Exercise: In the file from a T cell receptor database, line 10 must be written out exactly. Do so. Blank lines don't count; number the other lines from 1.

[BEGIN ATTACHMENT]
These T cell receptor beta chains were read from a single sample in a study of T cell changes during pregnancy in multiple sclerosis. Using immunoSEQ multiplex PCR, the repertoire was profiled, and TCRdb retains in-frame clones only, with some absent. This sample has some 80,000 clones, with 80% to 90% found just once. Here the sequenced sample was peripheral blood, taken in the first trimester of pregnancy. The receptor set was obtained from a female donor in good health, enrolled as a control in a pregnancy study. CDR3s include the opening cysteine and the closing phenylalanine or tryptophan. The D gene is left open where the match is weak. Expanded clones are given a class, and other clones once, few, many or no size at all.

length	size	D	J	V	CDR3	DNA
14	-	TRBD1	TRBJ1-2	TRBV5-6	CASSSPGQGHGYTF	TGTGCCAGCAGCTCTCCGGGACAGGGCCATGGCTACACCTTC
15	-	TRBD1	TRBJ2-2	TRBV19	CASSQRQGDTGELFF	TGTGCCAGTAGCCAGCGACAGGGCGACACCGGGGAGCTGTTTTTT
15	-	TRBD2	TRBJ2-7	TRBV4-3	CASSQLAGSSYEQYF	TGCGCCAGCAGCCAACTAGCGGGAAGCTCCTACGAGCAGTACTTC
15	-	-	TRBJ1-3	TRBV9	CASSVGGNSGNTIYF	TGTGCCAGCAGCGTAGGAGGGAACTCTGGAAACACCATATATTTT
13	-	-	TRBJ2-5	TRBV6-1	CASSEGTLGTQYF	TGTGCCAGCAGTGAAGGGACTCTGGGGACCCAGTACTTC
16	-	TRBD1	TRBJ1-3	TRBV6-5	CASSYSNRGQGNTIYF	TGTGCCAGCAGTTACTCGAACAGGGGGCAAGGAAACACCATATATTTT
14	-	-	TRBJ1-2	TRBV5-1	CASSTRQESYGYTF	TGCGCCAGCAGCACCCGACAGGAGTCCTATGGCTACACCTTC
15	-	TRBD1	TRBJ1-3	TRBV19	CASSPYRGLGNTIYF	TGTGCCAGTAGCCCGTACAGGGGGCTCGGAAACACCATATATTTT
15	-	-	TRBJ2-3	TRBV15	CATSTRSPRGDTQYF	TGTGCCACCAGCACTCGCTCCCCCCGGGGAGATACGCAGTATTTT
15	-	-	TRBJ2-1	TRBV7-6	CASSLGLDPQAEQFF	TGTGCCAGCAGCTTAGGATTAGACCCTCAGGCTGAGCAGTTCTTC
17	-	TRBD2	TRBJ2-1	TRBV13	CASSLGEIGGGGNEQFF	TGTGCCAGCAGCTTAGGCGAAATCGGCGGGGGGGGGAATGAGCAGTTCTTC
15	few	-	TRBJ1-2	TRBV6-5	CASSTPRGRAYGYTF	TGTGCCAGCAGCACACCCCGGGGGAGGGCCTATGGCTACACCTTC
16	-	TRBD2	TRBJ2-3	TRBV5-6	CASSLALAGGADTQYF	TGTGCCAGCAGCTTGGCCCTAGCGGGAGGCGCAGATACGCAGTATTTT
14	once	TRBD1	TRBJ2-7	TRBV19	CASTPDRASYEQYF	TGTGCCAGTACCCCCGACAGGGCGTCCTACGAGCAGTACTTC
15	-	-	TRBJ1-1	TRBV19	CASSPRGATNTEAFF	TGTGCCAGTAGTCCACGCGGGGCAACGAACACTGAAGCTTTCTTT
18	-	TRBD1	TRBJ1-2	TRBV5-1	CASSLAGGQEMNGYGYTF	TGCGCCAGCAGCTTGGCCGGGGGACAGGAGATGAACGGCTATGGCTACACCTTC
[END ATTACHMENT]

15	-	TRBD1	TRBJ1-3	TRBV19	CASSPYRGLGNTIYF	TGTGCCAGTAGCCCGTACAGGGGGCTCGGAAACACCATATATTTT